“She does it every day.” Eurydice shook her head, her smile bemused. “Melina, this is Chiron, the centaur. Chiron, this is my friend, Melina.”

“Pleased to make your acquaintance.” Chiron bent one jointed leg and bowed his head briefly. “May I ask…what is the purpose of that daily death-defying stunt?”

“I’m just keeping them happy.” Melina smiled from where she had collapsed on the ground, still gently shaking her head free from a bee or two. They buzzed gently around her face, but she showed no sign of fear. In fact, they seemed to kiss her cheek before taking flight again with their brothers and sisters. “Angry bees don’t produce good honey. Happy bees are good workers. They love being seen for the magical beings they are.”

“Is that so?”

“Chiron is taking me over to a festival Apollo is having for his son.” Eurydice held a hand out to her friend. “Do you want to come with us?” Melina took the outstretched hand, looking askance at the half-man, half-horse. “Do I have to ride?”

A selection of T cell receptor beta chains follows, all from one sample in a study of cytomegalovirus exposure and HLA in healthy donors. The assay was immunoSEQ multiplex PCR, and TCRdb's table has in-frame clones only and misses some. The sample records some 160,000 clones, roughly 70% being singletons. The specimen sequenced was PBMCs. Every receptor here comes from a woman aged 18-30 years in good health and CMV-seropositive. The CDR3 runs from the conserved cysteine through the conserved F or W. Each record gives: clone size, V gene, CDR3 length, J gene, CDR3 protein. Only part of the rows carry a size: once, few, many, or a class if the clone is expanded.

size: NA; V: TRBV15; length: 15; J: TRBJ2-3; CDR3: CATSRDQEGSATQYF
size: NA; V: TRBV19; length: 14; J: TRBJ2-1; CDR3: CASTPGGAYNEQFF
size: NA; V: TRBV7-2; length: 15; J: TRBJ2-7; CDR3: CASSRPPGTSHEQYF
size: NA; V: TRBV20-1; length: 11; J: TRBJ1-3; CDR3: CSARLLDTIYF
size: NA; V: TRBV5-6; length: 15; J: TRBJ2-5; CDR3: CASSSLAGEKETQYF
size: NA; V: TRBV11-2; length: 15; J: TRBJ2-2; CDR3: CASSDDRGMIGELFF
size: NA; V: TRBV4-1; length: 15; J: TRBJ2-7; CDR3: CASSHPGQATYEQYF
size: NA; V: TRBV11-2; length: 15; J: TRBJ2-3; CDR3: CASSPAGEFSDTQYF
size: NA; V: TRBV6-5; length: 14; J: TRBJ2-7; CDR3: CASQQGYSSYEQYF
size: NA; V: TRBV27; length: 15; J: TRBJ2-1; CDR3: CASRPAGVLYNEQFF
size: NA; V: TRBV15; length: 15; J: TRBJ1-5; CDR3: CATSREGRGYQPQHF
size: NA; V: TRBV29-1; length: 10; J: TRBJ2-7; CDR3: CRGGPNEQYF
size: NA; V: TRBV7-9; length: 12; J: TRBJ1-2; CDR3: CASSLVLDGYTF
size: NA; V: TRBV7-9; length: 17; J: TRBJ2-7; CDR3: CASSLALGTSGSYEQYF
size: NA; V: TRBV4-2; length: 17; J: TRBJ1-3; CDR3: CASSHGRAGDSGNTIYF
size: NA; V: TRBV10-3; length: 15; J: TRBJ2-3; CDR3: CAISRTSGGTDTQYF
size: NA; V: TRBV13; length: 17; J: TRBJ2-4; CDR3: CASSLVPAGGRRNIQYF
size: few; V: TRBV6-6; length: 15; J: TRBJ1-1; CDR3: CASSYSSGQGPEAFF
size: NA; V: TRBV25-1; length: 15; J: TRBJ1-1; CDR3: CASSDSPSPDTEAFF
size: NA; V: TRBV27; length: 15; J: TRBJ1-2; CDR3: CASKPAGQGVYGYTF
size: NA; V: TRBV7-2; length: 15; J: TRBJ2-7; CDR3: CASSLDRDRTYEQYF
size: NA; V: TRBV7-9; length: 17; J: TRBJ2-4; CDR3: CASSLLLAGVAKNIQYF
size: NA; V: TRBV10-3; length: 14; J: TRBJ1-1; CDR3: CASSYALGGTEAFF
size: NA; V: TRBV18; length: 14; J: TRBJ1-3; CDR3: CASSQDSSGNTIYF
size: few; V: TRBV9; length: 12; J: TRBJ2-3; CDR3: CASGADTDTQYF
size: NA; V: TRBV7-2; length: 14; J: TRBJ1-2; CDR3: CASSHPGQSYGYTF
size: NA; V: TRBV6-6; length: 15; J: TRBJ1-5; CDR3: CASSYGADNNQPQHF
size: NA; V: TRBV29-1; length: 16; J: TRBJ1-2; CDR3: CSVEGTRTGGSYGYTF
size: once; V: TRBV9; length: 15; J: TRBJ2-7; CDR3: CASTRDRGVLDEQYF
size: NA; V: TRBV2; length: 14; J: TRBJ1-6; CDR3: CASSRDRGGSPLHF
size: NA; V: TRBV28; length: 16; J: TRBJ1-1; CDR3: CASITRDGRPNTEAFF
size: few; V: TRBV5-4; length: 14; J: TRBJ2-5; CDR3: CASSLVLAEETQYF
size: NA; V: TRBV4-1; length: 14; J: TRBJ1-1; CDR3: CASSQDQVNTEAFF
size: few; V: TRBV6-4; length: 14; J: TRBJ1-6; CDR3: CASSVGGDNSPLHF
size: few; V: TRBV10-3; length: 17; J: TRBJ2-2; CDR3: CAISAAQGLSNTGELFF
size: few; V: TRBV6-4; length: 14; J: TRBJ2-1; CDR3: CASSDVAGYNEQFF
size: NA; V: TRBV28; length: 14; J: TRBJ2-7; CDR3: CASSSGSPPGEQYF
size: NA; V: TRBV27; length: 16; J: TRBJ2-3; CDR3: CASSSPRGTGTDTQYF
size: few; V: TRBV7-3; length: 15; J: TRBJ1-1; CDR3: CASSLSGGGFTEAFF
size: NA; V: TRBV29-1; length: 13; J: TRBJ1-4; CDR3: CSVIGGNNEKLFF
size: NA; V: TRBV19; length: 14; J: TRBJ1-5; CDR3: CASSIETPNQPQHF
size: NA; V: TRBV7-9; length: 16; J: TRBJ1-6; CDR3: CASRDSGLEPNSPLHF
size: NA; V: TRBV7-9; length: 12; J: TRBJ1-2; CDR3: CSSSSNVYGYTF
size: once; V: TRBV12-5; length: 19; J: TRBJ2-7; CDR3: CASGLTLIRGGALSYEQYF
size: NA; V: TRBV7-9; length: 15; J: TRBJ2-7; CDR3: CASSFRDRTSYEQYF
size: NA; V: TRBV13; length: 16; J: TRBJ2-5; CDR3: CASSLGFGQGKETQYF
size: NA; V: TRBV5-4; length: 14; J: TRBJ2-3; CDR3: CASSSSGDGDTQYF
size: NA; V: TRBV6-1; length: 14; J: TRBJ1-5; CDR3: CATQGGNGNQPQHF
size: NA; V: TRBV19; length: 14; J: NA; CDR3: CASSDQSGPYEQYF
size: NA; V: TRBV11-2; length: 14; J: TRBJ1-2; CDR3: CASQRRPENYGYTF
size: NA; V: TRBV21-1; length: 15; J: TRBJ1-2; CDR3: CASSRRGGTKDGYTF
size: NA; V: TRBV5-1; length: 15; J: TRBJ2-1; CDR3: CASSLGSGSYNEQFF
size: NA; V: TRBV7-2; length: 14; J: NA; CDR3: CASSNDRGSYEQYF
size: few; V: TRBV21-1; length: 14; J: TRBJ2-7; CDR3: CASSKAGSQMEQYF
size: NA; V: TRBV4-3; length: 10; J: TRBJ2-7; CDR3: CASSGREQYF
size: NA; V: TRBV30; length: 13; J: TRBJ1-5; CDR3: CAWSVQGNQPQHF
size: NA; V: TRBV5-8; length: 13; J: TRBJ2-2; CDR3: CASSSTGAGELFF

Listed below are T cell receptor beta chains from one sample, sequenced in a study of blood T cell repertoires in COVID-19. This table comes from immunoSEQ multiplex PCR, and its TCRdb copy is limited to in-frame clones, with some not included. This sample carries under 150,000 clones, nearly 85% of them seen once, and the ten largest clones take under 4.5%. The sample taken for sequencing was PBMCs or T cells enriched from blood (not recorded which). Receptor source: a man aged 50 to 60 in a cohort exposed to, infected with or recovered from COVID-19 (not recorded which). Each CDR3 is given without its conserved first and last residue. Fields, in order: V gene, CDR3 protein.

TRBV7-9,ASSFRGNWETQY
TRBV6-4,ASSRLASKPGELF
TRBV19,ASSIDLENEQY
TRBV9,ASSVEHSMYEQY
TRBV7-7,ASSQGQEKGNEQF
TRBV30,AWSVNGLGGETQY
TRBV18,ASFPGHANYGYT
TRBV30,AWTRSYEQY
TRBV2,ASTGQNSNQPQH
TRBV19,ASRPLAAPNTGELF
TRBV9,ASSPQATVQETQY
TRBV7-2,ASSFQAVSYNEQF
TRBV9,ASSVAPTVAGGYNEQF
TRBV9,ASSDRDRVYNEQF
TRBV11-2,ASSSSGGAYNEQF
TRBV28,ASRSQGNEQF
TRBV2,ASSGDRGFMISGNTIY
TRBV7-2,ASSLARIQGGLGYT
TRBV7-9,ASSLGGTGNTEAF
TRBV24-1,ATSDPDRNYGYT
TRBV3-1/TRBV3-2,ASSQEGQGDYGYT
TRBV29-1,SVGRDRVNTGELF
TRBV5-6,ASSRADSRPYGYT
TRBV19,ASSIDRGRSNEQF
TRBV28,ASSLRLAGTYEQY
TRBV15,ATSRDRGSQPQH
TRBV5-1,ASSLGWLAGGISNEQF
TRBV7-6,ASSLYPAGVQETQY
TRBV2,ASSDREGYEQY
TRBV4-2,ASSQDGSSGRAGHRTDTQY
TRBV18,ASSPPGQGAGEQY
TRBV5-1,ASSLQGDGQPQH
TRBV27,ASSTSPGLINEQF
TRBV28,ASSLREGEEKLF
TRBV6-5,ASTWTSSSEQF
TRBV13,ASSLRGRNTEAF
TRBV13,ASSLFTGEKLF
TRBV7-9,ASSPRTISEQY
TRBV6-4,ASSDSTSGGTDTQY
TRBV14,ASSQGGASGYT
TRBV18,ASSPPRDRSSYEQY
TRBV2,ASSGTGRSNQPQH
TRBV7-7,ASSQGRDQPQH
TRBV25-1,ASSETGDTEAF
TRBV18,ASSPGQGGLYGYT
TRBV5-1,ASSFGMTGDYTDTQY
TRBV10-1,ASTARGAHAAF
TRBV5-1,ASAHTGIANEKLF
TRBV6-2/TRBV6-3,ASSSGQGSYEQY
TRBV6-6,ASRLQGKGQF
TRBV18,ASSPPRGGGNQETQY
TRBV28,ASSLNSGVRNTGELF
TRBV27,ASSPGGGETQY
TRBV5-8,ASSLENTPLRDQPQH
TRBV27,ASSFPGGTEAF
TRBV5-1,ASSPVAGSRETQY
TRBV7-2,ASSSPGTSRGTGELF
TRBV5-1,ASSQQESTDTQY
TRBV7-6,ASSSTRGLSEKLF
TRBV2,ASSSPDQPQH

“You’ll let bees crawl all over you, but you’re afraid of horses?” Eurydice laughed.

“It’s not the horse ride itself…” Melina shrugged, giving Chiron an apologetic smile. “I’m more afraid of the falling off.”

“I’ll go slowly.” He winked, making his hands into a stirrup again. Eurydice helped Melina mount first then swung herself up behind her, putting her arms around the other woman’s waist.

“You said you’d go slowly!” Melina squealed and grasped Chiron tightly around the middle as he galloped over the field. She buried her face in his back, and he rumbled laughter as he leapt nimbly across a small stream.

“But then I wouldn’t have two beautiful women clinging to me, would I?” Chiron slowed, grinning back at them with a wink.

Eurydice smacked his rear. “You are bad!”

“It’s part of my nature.” He shrugged, but his smile never faded. “And we can’t help our natures can we?”

Eurydice sighed, thinking of her attachment to her stream. “I suppose so.”

“Oh, I don’t know.” Melina dared to peek around Chiron’s broad back to see where they were going. “I think people can change.”

“Spoken like a true mortal!” Chiron laughed; the sound rumbling through him. Eurydice could feel it between her thighs.

“Come on, horsie.” She squeezed her legs around him, digging her knees in. “Play nice.”